Several days ago, I wrote a piece about the ten candidates in the Rays managerial search and predicted that the field would soon be cut to five. My choices for the final five candidates were Don Wakamatsu, Dave Martinez, Ron Wotus, Craig Counsell, and Doug Glanville. Matt Silverman made the cut last Friday but it was instead to a final three: Wakamatsu, Kevin Cash, and Raul Ibanez.
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I was a little surprised at the final three choices, but I had only the candidates’ baseball resumes to go by while Silverman had the advantage of interviews with each of them. Wakamatsu is a solid and safe candidate, but Cash and Ibanez must have blown Silverman away with their interviews as neither of them have impressive off-the-field credentials. In fact, Ibanez has yet to retire as a player. It was also sad not to see Dave Martinez’s name not on the list, but it seemed from the beginning that Matt Silverman was looking for a clean break from the Joe Maddon era.
As mentioned above, Wakamasu is a safe choice. He was a hot managerial candidate in 2008 and managed the Seattle Mariners in 2009 and two-thirds of 2010. He had a winning season in 2009, but in a strange move, was fired before the conclusion of the 2010 season. He has since been a bench coach for Toronto and Kansas City the past three years. He combines managial experience with a seemingly good feel for today’s game.
Cash, meanwhile, is a bright guy who was a major league backup catcher for parts of eight years, including 13 games with the Devil Rays in 2005. Catchers are constantly involved in the flow of the game and often make good managers, with Joe Girardi and Brad Ausmus coming to mind.
However, Cash’s post-playing career is a little strange as he was an advanced scout and a bullpen coach. These are not exactly the jobs that prepare you to be a major league manager–a couple of years as an A-ball skipper might have been better. However, he was a surprise finalist for the Texas Rangers’ managerial opening, and clearly the Rays thought just as much of him.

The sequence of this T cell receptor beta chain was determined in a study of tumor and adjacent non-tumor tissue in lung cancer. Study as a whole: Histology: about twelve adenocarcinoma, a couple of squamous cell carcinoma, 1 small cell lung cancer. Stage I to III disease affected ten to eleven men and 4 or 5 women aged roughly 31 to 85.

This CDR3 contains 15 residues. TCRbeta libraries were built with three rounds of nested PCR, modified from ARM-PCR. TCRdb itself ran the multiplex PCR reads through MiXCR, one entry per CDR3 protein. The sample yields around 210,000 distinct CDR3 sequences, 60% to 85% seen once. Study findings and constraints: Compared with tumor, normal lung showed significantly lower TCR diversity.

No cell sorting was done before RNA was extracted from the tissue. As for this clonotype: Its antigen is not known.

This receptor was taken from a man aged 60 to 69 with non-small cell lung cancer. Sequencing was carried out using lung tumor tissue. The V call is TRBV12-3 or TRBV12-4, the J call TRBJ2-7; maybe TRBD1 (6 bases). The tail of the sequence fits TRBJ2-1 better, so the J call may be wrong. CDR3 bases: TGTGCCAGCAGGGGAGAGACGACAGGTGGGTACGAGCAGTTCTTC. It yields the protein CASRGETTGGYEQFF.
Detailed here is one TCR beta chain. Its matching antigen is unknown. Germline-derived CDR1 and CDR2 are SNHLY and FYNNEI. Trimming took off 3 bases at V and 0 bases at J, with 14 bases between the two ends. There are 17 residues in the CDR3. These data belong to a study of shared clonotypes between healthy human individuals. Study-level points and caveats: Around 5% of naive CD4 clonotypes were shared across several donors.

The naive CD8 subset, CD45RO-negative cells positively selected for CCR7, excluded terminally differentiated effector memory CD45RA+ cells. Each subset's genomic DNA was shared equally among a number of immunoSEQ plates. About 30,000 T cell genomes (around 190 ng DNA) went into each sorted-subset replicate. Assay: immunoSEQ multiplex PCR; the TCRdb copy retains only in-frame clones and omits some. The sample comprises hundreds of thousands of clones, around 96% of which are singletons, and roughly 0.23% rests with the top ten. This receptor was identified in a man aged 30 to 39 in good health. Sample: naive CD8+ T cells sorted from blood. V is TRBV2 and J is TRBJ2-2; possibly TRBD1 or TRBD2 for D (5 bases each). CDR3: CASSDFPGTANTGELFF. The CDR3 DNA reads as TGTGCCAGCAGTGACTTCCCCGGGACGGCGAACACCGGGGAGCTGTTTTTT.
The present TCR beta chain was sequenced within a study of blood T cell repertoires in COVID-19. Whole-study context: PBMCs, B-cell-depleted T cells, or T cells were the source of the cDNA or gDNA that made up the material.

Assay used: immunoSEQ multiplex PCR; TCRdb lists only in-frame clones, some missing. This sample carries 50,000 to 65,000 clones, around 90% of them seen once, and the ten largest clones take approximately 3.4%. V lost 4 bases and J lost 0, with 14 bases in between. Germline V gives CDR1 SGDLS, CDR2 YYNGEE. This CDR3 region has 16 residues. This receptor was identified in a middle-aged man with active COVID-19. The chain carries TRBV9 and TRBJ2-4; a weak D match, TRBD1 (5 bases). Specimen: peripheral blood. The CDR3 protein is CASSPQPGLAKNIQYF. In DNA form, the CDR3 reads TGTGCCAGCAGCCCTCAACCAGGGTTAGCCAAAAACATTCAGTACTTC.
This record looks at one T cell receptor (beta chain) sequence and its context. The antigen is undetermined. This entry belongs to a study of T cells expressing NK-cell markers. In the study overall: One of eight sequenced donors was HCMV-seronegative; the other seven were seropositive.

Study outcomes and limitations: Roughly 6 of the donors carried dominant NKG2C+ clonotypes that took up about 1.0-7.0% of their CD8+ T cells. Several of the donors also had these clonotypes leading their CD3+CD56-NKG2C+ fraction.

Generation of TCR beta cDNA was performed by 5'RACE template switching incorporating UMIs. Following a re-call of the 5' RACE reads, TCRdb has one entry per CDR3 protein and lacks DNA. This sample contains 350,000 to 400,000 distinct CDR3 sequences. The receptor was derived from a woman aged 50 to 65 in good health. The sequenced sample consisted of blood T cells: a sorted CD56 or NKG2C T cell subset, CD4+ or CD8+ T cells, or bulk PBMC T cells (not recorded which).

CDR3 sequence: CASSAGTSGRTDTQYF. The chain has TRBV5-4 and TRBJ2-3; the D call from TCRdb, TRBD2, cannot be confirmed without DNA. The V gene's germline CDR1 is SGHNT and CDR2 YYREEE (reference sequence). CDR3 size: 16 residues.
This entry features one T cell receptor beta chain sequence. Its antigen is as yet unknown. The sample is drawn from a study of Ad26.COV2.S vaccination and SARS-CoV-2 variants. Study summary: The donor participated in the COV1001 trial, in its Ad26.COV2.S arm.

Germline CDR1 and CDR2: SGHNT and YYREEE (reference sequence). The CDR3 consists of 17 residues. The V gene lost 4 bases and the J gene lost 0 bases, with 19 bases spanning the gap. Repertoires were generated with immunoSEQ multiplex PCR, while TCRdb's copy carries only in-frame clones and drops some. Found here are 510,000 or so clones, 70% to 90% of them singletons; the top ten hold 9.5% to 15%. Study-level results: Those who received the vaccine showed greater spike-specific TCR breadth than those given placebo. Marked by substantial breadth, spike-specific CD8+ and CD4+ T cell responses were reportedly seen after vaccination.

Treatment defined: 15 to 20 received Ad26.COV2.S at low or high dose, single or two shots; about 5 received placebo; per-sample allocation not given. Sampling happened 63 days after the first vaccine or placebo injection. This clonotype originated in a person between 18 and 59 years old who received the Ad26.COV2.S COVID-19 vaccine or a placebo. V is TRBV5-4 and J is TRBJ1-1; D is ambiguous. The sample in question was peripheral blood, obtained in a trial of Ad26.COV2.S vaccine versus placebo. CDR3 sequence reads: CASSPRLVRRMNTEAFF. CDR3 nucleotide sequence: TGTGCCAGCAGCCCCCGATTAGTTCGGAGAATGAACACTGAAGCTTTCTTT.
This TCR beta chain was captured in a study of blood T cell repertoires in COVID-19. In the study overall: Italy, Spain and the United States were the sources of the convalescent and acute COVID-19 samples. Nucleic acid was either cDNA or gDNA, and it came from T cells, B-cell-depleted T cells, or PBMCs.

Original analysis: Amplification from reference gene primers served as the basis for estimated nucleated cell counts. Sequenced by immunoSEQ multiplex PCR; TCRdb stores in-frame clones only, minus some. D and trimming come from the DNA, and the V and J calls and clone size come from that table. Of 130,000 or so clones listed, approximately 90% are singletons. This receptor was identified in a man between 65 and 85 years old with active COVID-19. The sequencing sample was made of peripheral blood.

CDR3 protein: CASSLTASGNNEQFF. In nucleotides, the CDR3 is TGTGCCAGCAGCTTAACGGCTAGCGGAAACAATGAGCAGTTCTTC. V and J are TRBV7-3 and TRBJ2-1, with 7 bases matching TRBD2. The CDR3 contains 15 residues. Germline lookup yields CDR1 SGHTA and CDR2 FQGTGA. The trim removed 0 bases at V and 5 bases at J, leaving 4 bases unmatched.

Raul Ibanez’s resume is even thinner. He has had a solid nineteen-year career as a player, but he has never spent a day in the coaching box or running a team from the dugout. Does that make a difference? It’s very hard to say.
Many in the game will say that relating to ballplayers is a manager’s top priority. That was Maddon’s strength and a reason that he turned so many rosters without a lot of stars into winners. Ibanez was known to be good in the clubhouse, and that will certainly help him here.
One baseball insider also mentioned that he thought Ibanez that managed every inning of every game in his head. While we won’t truly know anything until he gets a coaching opportunity, that suggests that Ibanez also possesses the analytical talents to be an effective big league manager. It was certainly unconventional for the Rays to interview Ibanez–although the Colorado Rockies did interview another active player in Jason Giambi–but he may be a better candidate than he appears.
Now we move on the next round of interviews. Silverman says that he will talk with Wakamatsu, Cash, and Ibanez in person over the week of December 1st. The choice probably will come fairly quickly afterwards so the new manager can participate in the Winter Meetings starting on December 7th.
Who will be the next manager? I’m going to say Raul Ibanez with a fallback choice of Wakamatsu in case both Ibanez and Cash blow their second interviews. Ibanez is very much in touch with today’s game and ballplayers and may just have the right type of mind to manage. He can hire a veteran bench coach or move Tom Foley into the dugout to take care of the managerial details. That will allow him to spend the majority of the time on player relations and strategy.
The Rays have always been on the cutting edge of baseball and hiring Raul Ibanez could be just another way for them to get ahead of the game. We will have to follow the Tampa Bay Rays managerial search to its conclusion, but the first round of cuts created enough controversy and the officially hiring of the new Rays manager promises to be just as interesting.